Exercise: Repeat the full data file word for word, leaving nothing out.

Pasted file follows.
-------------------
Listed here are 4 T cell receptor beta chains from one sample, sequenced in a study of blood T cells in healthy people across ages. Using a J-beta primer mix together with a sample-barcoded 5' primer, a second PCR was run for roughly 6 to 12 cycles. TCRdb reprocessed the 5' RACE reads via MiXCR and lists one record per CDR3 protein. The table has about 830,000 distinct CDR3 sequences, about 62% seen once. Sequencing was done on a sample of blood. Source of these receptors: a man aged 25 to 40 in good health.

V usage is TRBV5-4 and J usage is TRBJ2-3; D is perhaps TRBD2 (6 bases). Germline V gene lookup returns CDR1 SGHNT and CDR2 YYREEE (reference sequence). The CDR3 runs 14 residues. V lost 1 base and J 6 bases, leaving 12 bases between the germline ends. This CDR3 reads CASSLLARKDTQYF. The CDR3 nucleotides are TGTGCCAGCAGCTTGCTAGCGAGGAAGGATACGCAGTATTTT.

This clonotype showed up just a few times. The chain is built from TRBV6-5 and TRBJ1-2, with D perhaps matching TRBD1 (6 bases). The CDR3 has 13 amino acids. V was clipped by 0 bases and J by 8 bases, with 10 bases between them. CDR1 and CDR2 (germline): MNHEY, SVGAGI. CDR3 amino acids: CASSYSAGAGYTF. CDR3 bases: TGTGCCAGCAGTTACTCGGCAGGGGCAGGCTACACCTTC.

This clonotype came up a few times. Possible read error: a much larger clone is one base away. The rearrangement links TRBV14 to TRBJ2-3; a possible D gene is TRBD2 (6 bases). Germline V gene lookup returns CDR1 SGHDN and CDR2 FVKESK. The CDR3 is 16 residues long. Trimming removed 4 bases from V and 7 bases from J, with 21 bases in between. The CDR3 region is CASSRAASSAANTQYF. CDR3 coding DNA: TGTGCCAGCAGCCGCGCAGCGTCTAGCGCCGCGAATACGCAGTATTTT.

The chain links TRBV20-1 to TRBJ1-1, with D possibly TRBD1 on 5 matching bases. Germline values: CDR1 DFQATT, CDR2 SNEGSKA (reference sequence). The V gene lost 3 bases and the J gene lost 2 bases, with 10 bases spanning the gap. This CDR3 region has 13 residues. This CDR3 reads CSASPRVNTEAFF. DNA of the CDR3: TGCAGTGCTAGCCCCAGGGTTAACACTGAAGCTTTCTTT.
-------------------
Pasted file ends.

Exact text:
Listed here are 4 T cell receptor beta chains from one sample, sequenced in a study of blood T cells in healthy people across ages. Using a J-beta primer mix together with a sample-barcoded 5' primer, a second PCR was run for roughly 6 to 12 cycles. TCRdb reprocessed the 5' RACE reads via MiXCR and lists one record per CDR3 protein. The table has about 830,000 distinct CDR3 sequences, about 62% seen once. Sequencing was done on a sample of blood. Source of these receptors: a man aged 25 to 40 in good health.

V usage is TRBV5-4 and J usage is TRBJ2-3; D is perhaps TRBD2 (6 bases). Germline V gene lookup returns CDR1 SGHNT and CDR2 YYREEE (reference sequence). The CDR3 runs 14 residues. V lost 1 base and J 6 bases, leaving 12 bases between the germline ends. This CDR3 reads CASSLLARKDTQYF. The CDR3 nucleotides are TGTGCCAGCAGCTTGCTAGCGAGGAAGGATACGCAGTATTTT.

This clonotype showed up just a few times. The chain is built from TRBV6-5 and TRBJ1-2, with D perhaps matching TRBD1 (6 bases). The CDR3 has 13 amino acids. V was clipped by 0 bases and J by 8 bases, with 10 bases between them. CDR1 and CDR2 (germline): MNHEY, SVGAGI. CDR3 amino acids: CASSYSAGAGYTF. CDR3 bases: TGTGCCAGCAGTTACTCGGCAGGGGCAGGCTACACCTTC.

This clonotype came up a few times. Possible read error: a much larger clone is one base away. The rearrangement links TRBV14 to TRBJ2-3; a possible D gene is TRBD2 (6 bases). Germline V gene lookup returns CDR1 SGHDN and CDR2 FVKESK. The CDR3 is 16 residues long. Trimming removed 4 bases from V and 7 bases from J, with 21 bases in between. The CDR3 region is CASSRAASSAANTQYF. CDR3 coding DNA: TGTGCCAGCAGCCGCGCAGCGTCTAGCGCCGCGAATACGCAGTATTTT.

The chain links TRBV20-1 to TRBJ1-1, with D possibly TRBD1 on 5 matching bases. Germline values: CDR1 DFQATT, CDR2 SNEGSKA (reference sequence). The V gene lost 3 bases and the J gene lost 2 bases, with 10 bases spanning the gap. This CDR3 region has 13 residues. This CDR3 reads CSASPRVNTEAFF. DNA of the CDR3: TGCAGTGCTAGCCCCAGGGTTAACACTGAAGCTTTCTTT.